Selvedges on Separate Shafts when you Can’t a Use Float Selvedge


Recently I got a comment about what to do about selvedges when using a fly shuttle and you can’t use a floating selvedge. I hadn’t thought of that circumstance before so decided a post was a good idea. I went down another rabbit hole very happily. This post discusses putting the selvedge threads on separate shafts. First is the 2-shaft version. Then follows a 4 -shaft version called a tape selvedge. I learned both from my mentor, Jim Ahrens and they are in my book, Weaving & Drafting Your Own Cloth

During Covid, I posted every other day! I don’t know how I did it. And in September 2020 I did several about selvedges. Two posts discussed weighting selvedge threads separately . You can see them HERE.

Part One

Part Two

When I searched for selvedges, there were lots of posts. Use the Search button and you can find quite a lot about selvedges. From winding the shuttles and throwing the shuttle and lots more.

Selvedges on 2 shafts:

Selvedge threads carried on their own two shafts, will always weave plain weave at the selvedge. They will be caught when the shed changes for the pattern or main weave structure. They should be weighted separately of course, because they will take up differently from the ends in the main cloth. Plain weave takes up the most of all weaves, which might make it weave too far ahead of the main weave. If that happens, and you have two more shafts, switch to a tape selvedge on 4 shafts. I think I would try finer selvedge threads before going to 4 shafts. With 4 shafts, the selvedges would weave in basket weave which doesn’t build up so fast—but it takes 4 shafts.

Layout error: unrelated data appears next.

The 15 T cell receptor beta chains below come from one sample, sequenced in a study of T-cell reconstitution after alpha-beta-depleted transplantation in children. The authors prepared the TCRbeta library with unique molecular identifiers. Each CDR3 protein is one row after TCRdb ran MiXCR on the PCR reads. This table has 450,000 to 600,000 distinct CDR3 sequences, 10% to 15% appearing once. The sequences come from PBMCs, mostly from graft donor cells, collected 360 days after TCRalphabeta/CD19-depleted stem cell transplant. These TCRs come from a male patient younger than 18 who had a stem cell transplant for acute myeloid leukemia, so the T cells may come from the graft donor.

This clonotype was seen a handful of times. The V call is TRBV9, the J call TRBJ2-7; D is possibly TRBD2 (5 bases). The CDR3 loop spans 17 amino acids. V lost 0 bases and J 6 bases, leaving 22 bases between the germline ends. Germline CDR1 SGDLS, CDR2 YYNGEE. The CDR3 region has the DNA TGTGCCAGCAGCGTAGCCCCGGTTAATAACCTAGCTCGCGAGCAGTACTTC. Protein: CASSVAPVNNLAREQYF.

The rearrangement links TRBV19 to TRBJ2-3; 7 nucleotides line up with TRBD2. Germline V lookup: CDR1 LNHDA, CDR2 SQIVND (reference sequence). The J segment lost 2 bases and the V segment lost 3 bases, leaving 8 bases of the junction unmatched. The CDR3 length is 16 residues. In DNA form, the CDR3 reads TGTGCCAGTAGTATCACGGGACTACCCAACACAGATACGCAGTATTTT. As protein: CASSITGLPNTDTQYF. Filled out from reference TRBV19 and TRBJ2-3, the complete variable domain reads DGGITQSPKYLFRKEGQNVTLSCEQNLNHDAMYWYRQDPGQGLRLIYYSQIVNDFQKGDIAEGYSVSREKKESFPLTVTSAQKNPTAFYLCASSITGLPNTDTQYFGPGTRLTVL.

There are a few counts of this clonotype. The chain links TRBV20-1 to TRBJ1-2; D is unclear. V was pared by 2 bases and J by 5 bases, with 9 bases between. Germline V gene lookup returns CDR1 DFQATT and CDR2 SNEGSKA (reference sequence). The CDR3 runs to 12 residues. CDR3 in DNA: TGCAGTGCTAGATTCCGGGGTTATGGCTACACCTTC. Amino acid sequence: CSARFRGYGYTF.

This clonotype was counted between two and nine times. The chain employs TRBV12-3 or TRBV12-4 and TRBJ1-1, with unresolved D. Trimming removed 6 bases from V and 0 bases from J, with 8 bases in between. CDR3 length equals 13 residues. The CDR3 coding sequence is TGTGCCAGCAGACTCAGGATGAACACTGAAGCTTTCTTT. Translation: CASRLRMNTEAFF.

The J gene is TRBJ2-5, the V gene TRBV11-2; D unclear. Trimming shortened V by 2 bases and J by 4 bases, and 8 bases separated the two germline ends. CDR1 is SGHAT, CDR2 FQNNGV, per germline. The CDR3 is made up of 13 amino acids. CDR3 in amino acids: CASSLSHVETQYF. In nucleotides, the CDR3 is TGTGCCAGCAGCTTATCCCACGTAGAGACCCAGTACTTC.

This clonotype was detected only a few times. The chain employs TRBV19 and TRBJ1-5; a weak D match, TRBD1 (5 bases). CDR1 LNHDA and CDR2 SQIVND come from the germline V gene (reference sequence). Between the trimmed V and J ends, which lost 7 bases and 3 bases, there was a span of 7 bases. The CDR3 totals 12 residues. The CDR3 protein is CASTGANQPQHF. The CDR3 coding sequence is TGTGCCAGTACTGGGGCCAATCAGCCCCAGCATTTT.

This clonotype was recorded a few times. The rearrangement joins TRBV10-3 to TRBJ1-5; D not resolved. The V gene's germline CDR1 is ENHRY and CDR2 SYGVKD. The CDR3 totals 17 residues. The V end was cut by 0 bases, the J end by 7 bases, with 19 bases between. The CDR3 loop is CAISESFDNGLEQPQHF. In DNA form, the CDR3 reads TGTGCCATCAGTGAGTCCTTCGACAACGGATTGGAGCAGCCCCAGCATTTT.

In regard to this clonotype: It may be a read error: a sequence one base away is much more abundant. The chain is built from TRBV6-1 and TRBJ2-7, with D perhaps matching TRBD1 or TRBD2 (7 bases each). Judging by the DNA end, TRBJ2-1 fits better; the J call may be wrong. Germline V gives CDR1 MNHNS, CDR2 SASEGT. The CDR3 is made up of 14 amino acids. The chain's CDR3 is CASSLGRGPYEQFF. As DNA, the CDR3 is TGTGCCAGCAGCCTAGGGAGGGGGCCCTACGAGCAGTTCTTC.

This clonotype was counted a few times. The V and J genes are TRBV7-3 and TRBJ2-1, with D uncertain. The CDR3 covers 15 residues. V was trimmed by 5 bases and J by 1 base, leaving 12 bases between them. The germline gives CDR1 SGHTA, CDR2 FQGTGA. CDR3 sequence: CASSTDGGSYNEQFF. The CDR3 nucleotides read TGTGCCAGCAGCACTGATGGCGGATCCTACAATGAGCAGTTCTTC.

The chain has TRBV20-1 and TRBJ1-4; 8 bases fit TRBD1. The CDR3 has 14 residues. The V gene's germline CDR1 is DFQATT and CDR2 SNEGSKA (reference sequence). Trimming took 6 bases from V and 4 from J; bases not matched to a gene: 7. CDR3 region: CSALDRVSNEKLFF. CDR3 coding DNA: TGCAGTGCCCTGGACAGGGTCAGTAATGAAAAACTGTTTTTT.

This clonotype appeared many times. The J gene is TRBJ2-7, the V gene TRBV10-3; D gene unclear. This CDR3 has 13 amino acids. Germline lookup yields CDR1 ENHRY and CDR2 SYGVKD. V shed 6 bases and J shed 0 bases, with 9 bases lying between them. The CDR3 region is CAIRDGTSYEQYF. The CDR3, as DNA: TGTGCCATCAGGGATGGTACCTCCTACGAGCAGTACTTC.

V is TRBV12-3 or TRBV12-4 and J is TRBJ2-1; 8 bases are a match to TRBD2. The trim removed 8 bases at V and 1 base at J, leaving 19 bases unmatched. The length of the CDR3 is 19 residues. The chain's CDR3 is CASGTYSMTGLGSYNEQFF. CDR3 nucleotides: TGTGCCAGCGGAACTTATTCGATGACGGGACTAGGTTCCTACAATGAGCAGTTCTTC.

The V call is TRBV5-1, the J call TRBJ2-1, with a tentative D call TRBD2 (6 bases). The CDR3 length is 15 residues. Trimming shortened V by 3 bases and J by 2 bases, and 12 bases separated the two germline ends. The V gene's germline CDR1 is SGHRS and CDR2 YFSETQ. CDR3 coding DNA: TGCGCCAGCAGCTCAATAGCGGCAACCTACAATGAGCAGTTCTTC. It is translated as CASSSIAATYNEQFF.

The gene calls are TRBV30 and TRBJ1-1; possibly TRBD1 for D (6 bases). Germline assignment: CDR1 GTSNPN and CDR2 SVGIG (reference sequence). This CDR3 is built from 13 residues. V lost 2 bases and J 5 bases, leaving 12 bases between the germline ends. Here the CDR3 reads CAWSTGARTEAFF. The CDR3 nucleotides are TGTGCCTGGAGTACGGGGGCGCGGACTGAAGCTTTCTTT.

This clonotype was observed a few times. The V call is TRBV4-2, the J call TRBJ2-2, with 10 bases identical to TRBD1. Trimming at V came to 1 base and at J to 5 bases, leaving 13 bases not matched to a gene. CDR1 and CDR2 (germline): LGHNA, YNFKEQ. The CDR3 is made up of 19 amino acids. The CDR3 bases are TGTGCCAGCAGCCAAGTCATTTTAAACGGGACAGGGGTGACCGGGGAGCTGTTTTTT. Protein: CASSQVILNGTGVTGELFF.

Which shafts?

I usually put the selvedges on the back wo shafts. However, if the warps are sticky, putting them on the front two shafts will force them to open better when making the sheds. For very long warps, and for the best balance, put the selvedges on the middle shafts: they won’t get lifted as high as on the back ones, so they won’t get so much wear and tear.

Thread the body of the warp according to your plan, but on each edge put four or so threads onto two shafts. If the body uses 4 shafts, then alternate the threads of each selvedge on shafts 5 and 6. The threading for each selvedge is: 5,6,5,6 or 6,5,6,5, depending on which edge you are threading, and which shafts the threads in the main part start and end on. If your main warp is to be a weave on 5 shafts, then the selvedges would be on 6 and 7. If the main warp uses 8 shafts, then the selvedges go on shafts 9 and 10, etc.

Remember, since they will be weaving plain weave, they will take up differently from the main warp so, of course they must be weighted separately.

The Tie-up

Tie up the treadles so every other shed lifts shaft 5 and the alternate sheds lift shaft 6.

It’s the tie-up that makes he selvedge and the main weave integrated, so be sure that the selvedge shafts alternate with each treadle in your sequence. See the illustration.